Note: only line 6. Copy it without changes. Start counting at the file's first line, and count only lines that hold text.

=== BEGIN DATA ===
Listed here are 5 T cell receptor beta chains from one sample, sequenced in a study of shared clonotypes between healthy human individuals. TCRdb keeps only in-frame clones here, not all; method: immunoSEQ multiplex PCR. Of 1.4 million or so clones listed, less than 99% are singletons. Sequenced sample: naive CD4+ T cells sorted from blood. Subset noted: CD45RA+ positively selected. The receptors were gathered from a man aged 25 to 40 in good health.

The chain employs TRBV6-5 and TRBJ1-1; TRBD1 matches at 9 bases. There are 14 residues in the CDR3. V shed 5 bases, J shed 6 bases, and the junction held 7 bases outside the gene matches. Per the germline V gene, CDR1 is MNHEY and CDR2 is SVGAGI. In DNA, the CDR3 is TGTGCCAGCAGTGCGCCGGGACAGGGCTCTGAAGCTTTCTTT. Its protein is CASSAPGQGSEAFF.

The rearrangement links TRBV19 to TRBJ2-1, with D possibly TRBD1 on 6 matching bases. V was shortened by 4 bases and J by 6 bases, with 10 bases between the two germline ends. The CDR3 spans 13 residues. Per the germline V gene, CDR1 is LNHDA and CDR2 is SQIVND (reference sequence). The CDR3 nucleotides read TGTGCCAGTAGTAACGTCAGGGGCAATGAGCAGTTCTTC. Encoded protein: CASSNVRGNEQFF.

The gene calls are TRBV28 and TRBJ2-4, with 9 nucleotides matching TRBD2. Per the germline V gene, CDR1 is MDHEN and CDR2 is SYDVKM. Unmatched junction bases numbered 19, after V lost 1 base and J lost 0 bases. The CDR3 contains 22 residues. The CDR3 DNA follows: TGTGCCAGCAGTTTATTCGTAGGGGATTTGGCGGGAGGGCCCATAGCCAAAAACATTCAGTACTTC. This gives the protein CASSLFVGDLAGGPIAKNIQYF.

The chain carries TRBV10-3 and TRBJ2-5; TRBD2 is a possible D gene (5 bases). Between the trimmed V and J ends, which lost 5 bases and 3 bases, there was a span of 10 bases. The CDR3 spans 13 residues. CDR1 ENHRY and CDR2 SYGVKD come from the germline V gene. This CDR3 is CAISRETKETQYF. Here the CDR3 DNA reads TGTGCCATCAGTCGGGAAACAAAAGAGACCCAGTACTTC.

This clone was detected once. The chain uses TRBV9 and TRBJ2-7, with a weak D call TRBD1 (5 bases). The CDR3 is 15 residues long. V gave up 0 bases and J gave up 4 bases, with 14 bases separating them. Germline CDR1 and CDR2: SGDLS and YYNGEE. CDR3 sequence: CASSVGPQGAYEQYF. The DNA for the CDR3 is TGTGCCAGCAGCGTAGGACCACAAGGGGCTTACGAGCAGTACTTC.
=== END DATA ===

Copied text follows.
This clone was detected once. The chain uses TRBV9 and TRBJ2-7, with a weak D call TRBD1 (5 bases). The CDR3 is 15 residues long. V gave up 0 bases and J gave up 4 bases, with 14 bases separating them. Germline CDR1 and CDR2: SGDLS and YYNGEE. CDR3 sequence: CASSVGPQGAYEQYF. The DNA for the CDR3 is TGTGCCAGCAGCGTAGGACCACAAGGGGCTTACGAGCAGTACTTC.